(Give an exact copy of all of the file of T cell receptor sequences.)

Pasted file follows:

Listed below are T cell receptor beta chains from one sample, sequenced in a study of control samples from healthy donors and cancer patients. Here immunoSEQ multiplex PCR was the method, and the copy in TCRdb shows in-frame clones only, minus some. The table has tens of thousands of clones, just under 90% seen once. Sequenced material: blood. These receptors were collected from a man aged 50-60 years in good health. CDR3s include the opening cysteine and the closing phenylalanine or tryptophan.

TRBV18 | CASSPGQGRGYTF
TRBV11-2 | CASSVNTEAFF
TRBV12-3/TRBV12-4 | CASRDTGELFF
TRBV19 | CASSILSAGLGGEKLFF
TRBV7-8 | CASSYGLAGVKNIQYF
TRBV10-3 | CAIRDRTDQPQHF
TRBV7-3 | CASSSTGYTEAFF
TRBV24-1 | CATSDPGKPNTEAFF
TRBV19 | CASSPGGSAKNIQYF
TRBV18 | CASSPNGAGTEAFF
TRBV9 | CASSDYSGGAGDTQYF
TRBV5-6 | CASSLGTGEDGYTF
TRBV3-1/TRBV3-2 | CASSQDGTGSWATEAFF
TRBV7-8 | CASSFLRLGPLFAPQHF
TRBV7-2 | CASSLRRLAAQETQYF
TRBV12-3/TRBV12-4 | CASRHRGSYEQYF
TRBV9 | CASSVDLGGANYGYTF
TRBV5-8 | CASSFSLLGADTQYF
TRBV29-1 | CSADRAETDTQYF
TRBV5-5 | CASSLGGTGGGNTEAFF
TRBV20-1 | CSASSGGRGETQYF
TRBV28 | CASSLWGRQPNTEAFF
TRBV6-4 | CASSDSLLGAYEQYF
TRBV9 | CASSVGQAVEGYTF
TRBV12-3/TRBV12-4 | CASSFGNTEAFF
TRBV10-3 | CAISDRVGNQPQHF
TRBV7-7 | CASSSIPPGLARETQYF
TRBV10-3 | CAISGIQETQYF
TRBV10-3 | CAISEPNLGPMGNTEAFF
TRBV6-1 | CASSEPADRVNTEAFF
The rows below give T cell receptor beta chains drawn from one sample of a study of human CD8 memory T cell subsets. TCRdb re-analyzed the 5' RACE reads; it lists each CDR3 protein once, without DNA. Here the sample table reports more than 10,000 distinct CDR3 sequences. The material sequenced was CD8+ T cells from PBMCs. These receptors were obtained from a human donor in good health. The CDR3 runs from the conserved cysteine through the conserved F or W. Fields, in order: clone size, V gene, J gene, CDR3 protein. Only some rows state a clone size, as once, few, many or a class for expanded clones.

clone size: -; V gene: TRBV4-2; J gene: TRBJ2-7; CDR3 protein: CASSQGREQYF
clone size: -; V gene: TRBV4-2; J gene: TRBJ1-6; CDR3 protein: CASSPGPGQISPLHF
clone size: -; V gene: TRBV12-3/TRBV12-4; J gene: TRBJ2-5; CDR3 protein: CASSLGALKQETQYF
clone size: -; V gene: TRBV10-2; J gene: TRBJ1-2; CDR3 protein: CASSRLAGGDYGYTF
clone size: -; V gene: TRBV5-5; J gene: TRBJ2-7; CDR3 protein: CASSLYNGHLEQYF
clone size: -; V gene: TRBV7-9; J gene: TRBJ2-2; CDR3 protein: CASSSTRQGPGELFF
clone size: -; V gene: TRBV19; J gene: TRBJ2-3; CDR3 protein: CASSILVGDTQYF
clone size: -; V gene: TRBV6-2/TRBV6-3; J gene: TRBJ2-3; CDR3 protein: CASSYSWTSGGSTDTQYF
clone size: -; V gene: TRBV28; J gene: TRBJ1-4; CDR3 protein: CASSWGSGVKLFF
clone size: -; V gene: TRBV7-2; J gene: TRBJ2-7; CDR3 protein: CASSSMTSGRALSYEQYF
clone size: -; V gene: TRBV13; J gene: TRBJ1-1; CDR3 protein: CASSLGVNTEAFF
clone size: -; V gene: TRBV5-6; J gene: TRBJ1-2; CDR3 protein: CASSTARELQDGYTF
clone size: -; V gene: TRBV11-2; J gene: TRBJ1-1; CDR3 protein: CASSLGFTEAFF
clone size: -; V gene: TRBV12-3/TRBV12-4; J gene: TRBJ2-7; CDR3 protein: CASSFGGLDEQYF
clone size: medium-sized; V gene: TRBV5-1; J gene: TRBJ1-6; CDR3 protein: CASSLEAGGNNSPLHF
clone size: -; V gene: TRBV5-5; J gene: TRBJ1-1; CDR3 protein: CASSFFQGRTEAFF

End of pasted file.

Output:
Listed below are T cell receptor beta chains from one sample, sequenced in a study of control samples from healthy donors and cancer patients. Here immunoSEQ multiplex PCR was the method, and the copy in TCRdb shows in-frame clones only, minus some. The table has tens of thousands of clones, just under 90% seen once. Sequenced material: blood. These receptors were collected from a man aged 50-60 years in good health. CDR3s include the opening cysteine and the closing phenylalanine or tryptophan.

TRBV18 | CASSPGQGRGYTF
TRBV11-2 | CASSVNTEAFF
TRBV12-3/TRBV12-4 | CASRDTGELFF
TRBV19 | CASSILSAGLGGEKLFF
TRBV7-8 | CASSYGLAGVKNIQYF
TRBV10-3 | CAIRDRTDQPQHF
TRBV7-3 | CASSSTGYTEAFF
TRBV24-1 | CATSDPGKPNTEAFF
TRBV19 | CASSPGGSAKNIQYF
TRBV18 | CASSPNGAGTEAFF
TRBV9 | CASSDYSGGAGDTQYF
TRBV5-6 | CASSLGTGEDGYTF
TRBV3-1/TRBV3-2 | CASSQDGTGSWATEAFF
TRBV7-8 | CASSFLRLGPLFAPQHF
TRBV7-2 | CASSLRRLAAQETQYF
TRBV12-3/TRBV12-4 | CASRHRGSYEQYF
TRBV9 | CASSVDLGGANYGYTF
TRBV5-8 | CASSFSLLGADTQYF
TRBV29-1 | CSADRAETDTQYF
TRBV5-5 | CASSLGGTGGGNTEAFF
TRBV20-1 | CSASSGGRGETQYF
TRBV28 | CASSLWGRQPNTEAFF
TRBV6-4 | CASSDSLLGAYEQYF
TRBV9 | CASSVGQAVEGYTF
TRBV12-3/TRBV12-4 | CASSFGNTEAFF
TRBV10-3 | CAISDRVGNQPQHF
TRBV7-7 | CASSSIPPGLARETQYF
TRBV10-3 | CAISGIQETQYF
TRBV10-3 | CAISEPNLGPMGNTEAFF
TRBV6-1 | CASSEPADRVNTEAFF
The rows below give T cell receptor beta chains drawn from one sample of a study of human CD8 memory T cell subsets. TCRdb re-analyzed the 5' RACE reads; it lists each CDR3 protein once, without DNA. Here the sample table reports more than 10,000 distinct CDR3 sequences. The material sequenced was CD8+ T cells from PBMCs. These receptors were obtained from a human donor in good health. The CDR3 runs from the conserved cysteine through the conserved F or W. Fields, in order: clone size, V gene, J gene, CDR3 protein. Only some rows state a clone size, as once, few, many or a class for expanded clones.

clone size: -; V gene: TRBV4-2; J gene: TRBJ2-7; CDR3 protein: CASSQGREQYF
clone size: -; V gene: TRBV4-2; J gene: TRBJ1-6; CDR3 protein: CASSPGPGQISPLHF
clone size: -; V gene: TRBV12-3/TRBV12-4; J gene: TRBJ2-5; CDR3 protein: CASSLGALKQETQYF
clone size: -; V gene: TRBV10-2; J gene: TRBJ1-2; CDR3 protein: CASSRLAGGDYGYTF
clone size: -; V gene: TRBV5-5; J gene: TRBJ2-7; CDR3 protein: CASSLYNGHLEQYF
clone size: -; V gene: TRBV7-9; J gene: TRBJ2-2; CDR3 protein: CASSSTRQGPGELFF
clone size: -; V gene: TRBV19; J gene: TRBJ2-3; CDR3 protein: CASSILVGDTQYF
clone size: -; V gene: TRBV6-2/TRBV6-3; J gene: TRBJ2-3; CDR3 protein: CASSYSWTSGGSTDTQYF
clone size: -; V gene: TRBV28; J gene: TRBJ1-4; CDR3 protein: CASSWGSGVKLFF
clone size: -; V gene: TRBV7-2; J gene: TRBJ2-7; CDR3 protein: CASSSMTSGRALSYEQYF
clone size: -; V gene: TRBV13; J gene: TRBJ1-1; CDR3 protein: CASSLGVNTEAFF
clone size: -; V gene: TRBV5-6; J gene: TRBJ1-2; CDR3 protein: CASSTARELQDGYTF
clone size: -; V gene: TRBV11-2; J gene: TRBJ1-1; CDR3 protein: CASSLGFTEAFF
clone size: -; V gene: TRBV12-3/TRBV12-4; J gene: TRBJ2-7; CDR3 protein: CASSFGGLDEQYF
clone size: medium-sized; V gene: TRBV5-1; J gene: TRBJ1-6; CDR3 protein: CASSLEAGGNNSPLHF
clone size: -; V gene: TRBV5-5; J gene: TRBJ1-1; CDR3 protein: CASSFFQGRTEAFF